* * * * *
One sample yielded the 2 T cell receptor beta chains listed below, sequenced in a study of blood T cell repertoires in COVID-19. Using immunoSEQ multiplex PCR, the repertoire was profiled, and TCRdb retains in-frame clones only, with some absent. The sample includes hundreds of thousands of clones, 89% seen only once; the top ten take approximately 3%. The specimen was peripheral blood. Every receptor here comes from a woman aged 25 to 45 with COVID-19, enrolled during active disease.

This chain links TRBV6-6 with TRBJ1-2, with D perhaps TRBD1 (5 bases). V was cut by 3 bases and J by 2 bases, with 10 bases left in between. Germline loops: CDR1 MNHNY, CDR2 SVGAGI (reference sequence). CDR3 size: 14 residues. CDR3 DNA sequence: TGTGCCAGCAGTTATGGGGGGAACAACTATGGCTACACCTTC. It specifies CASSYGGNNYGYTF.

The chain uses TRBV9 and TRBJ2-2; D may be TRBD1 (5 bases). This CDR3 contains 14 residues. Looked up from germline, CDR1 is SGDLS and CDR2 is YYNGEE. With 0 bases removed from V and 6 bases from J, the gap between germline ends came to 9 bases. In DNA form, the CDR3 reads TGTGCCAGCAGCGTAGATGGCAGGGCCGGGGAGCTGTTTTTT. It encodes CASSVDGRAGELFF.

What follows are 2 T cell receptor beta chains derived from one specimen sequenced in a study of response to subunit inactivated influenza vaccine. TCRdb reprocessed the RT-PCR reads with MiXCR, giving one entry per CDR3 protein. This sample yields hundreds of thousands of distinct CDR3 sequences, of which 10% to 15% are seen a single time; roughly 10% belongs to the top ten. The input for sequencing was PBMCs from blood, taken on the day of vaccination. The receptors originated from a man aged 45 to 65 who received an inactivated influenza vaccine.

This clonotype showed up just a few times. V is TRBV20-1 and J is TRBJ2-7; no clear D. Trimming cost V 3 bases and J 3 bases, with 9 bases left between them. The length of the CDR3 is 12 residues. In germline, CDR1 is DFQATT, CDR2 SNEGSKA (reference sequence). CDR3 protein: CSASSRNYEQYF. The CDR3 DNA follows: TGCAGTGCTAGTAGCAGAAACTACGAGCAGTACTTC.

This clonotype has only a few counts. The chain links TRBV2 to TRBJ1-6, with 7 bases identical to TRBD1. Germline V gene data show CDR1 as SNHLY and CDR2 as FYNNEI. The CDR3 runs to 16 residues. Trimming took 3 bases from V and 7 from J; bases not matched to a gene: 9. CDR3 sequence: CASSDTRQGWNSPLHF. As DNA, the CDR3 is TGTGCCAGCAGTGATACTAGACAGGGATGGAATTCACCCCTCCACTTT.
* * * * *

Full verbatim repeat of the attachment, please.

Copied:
One sample yielded the 2 T cell receptor beta chains listed below, sequenced in a study of blood T cell repertoires in COVID-19. Using immunoSEQ multiplex PCR, the repertoire was profiled, and TCRdb retains in-frame clones only, with some absent. The sample includes hundreds of thousands of clones, 89% seen only once; the top ten take approximately 3%. The specimen was peripheral blood. Every receptor here comes from a woman aged 25 to 45 with COVID-19, enrolled during active disease.

This chain links TRBV6-6 with TRBJ1-2, with D perhaps TRBD1 (5 bases). V was cut by 3 bases and J by 2 bases, with 10 bases left in between. Germline loops: CDR1 MNHNY, CDR2 SVGAGI (reference sequence). CDR3 size: 14 residues. CDR3 DNA sequence: TGTGCCAGCAGTTATGGGGGGAACAACTATGGCTACACCTTC. It specifies CASSYGGNNYGYTF.

The chain uses TRBV9 and TRBJ2-2; D may be TRBD1 (5 bases). This CDR3 contains 14 residues. Looked up from germline, CDR1 is SGDLS and CDR2 is YYNGEE. With 0 bases removed from V and 6 bases from J, the gap between germline ends came to 9 bases. In DNA form, the CDR3 reads TGTGCCAGCAGCGTAGATGGCAGGGCCGGGGAGCTGTTTTTT. It encodes CASSVDGRAGELFF.

What follows are 2 T cell receptor beta chains derived from one specimen sequenced in a study of response to subunit inactivated influenza vaccine. TCRdb reprocessed the RT-PCR reads with MiXCR, giving one entry per CDR3 protein. This sample yields hundreds of thousands of distinct CDR3 sequences, of which 10% to 15% are seen a single time; roughly 10% belongs to the top ten. The input for sequencing was PBMCs from blood, taken on the day of vaccination. The receptors originated from a man aged 45 to 65 who received an inactivated influenza vaccine.

This clonotype showed up just a few times. V is TRBV20-1 and J is TRBJ2-7; no clear D. Trimming cost V 3 bases and J 3 bases, with 9 bases left between them. The length of the CDR3 is 12 residues. In germline, CDR1 is DFQATT, CDR2 SNEGSKA (reference sequence). CDR3 protein: CSASSRNYEQYF. The CDR3 DNA follows: TGCAGTGCTAGTAGCAGAAACTACGAGCAGTACTTC.

This clonotype has only a few counts. The chain links TRBV2 to TRBJ1-6, with 7 bases identical to TRBD1. Germline V gene data show CDR1 as SNHLY and CDR2 as FYNNEI. The CDR3 runs to 16 residues. Trimming took 3 bases from V and 7 from J; bases not matched to a gene: 9. CDR3 sequence: CASSDTRQGWNSPLHF. As DNA, the CDR3 is TGTGCCAGCAGTGATACTAGACAGGGATGGAATTCACCCCTCCACTTT.